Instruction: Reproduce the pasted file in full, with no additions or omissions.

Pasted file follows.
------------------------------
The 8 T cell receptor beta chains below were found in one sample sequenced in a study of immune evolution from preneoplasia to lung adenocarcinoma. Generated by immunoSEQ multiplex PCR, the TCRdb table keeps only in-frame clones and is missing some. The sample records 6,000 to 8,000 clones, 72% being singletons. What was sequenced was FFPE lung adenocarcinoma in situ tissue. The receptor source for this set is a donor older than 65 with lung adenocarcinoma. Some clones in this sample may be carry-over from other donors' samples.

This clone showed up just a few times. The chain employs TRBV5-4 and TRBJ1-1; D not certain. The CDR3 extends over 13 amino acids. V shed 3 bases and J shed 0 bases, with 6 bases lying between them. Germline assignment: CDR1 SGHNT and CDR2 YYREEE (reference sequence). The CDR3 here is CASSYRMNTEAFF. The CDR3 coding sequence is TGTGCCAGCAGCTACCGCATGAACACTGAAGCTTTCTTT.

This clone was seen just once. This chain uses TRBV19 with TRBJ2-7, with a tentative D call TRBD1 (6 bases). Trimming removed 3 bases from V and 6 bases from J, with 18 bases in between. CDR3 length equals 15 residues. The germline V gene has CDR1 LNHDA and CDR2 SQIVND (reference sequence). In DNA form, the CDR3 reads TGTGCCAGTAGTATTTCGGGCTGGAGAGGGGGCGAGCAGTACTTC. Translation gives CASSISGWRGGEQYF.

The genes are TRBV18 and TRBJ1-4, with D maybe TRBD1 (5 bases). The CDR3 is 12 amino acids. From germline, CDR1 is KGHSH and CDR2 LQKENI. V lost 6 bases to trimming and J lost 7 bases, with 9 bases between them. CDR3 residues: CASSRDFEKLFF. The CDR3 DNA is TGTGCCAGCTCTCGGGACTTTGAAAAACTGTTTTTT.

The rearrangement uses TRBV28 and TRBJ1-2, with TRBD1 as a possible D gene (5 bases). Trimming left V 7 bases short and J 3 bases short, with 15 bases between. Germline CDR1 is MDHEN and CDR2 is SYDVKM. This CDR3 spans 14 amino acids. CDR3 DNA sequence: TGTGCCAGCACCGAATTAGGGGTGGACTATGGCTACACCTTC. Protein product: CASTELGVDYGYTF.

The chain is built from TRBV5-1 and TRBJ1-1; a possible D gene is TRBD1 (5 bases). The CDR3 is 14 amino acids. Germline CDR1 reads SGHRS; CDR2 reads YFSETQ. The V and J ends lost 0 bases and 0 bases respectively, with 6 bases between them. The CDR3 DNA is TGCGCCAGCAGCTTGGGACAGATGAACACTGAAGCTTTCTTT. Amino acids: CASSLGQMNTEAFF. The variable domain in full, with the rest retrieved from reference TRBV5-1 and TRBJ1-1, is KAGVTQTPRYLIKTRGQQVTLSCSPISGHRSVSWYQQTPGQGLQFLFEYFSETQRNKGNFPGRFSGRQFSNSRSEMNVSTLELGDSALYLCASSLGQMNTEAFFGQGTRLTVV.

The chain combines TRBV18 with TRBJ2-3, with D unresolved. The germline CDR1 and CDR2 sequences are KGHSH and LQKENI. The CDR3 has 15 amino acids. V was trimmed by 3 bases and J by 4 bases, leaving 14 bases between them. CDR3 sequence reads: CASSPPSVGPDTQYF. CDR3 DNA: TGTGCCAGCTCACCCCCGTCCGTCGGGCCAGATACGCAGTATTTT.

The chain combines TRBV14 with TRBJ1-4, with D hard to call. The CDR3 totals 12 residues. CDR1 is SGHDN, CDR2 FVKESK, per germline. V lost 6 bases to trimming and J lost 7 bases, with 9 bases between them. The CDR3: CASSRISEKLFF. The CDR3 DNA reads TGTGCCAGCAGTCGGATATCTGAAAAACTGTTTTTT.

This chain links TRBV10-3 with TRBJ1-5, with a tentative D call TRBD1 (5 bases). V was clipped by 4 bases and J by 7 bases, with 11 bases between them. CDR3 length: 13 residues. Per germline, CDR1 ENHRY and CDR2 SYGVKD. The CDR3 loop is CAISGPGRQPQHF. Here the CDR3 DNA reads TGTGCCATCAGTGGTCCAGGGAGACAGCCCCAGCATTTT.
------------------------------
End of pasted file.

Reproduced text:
The 8 T cell receptor beta chains below were found in one sample sequenced in a study of immune evolution from preneoplasia to lung adenocarcinoma. Generated by immunoSEQ multiplex PCR, the TCRdb table keeps only in-frame clones and is missing some. The sample records 6,000 to 8,000 clones, 72% being singletons. What was sequenced was FFPE lung adenocarcinoma in situ tissue. The receptor source for this set is a donor older than 65 with lung adenocarcinoma. Some clones in this sample may be carry-over from other donors' samples.

This clone showed up just a few times. The chain employs TRBV5-4 and TRBJ1-1; D not certain. The CDR3 extends over 13 amino acids. V shed 3 bases and J shed 0 bases, with 6 bases lying between them. Germline assignment: CDR1 SGHNT and CDR2 YYREEE (reference sequence). The CDR3 here is CASSYRMNTEAFF. The CDR3 coding sequence is TGTGCCAGCAGCTACCGCATGAACACTGAAGCTTTCTTT.

This clone was seen just once. This chain uses TRBV19 with TRBJ2-7, with a tentative D call TRBD1 (6 bases). Trimming removed 3 bases from V and 6 bases from J, with 18 bases in between. CDR3 length equals 15 residues. The germline V gene has CDR1 LNHDA and CDR2 SQIVND (reference sequence). In DNA form, the CDR3 reads TGTGCCAGTAGTATTTCGGGCTGGAGAGGGGGCGAGCAGTACTTC. Translation gives CASSISGWRGGEQYF.

The genes are TRBV18 and TRBJ1-4, with D maybe TRBD1 (5 bases). The CDR3 is 12 amino acids. From germline, CDR1 is KGHSH and CDR2 LQKENI. V lost 6 bases to trimming and J lost 7 bases, with 9 bases between them. CDR3 residues: CASSRDFEKLFF. The CDR3 DNA is TGTGCCAGCTCTCGGGACTTTGAAAAACTGTTTTTT.

The rearrangement uses TRBV28 and TRBJ1-2, with TRBD1 as a possible D gene (5 bases). Trimming left V 7 bases short and J 3 bases short, with 15 bases between. Germline CDR1 is MDHEN and CDR2 is SYDVKM. This CDR3 spans 14 amino acids. CDR3 DNA sequence: TGTGCCAGCACCGAATTAGGGGTGGACTATGGCTACACCTTC. Protein product: CASTELGVDYGYTF.

The chain is built from TRBV5-1 and TRBJ1-1; a possible D gene is TRBD1 (5 bases). The CDR3 is 14 amino acids. Germline CDR1 reads SGHRS; CDR2 reads YFSETQ. The V and J ends lost 0 bases and 0 bases respectively, with 6 bases between them. The CDR3 DNA is TGCGCCAGCAGCTTGGGACAGATGAACACTGAAGCTTTCTTT. Amino acids: CASSLGQMNTEAFF. The variable domain in full, with the rest retrieved from reference TRBV5-1 and TRBJ1-1, is KAGVTQTPRYLIKTRGQQVTLSCSPISGHRSVSWYQQTPGQGLQFLFEYFSETQRNKGNFPGRFSGRQFSNSRSEMNVSTLELGDSALYLCASSLGQMNTEAFFGQGTRLTVV.

The chain combines TRBV18 with TRBJ2-3, with D unresolved. The germline CDR1 and CDR2 sequences are KGHSH and LQKENI. The CDR3 has 15 amino acids. V was trimmed by 3 bases and J by 4 bases, leaving 14 bases between them. CDR3 sequence reads: CASSPPSVGPDTQYF. CDR3 DNA: TGTGCCAGCTCACCCCCGTCCGTCGGGCCAGATACGCAGTATTTT.

The chain combines TRBV14 with TRBJ1-4, with D hard to call. The CDR3 totals 12 residues. CDR1 is SGHDN, CDR2 FVKESK, per germline. V lost 6 bases to trimming and J lost 7 bases, with 9 bases between them. The CDR3: CASSRISEKLFF. The CDR3 DNA reads TGTGCCAGCAGTCGGATATCTGAAAAACTGTTTTTT.

This chain links TRBV10-3 with TRBJ1-5, with a tentative D call TRBD1 (5 bases). V was clipped by 4 bases and J by 7 bases, with 11 bases between them. CDR3 length: 13 residues. Per germline, CDR1 ENHRY and CDR2 SYGVKD. The CDR3 loop is CAISGPGRQPQHF. Here the CDR3 DNA reads TGTGCCATCAGTGGTCCAGGGAGACAGCCCCAGCATTTT.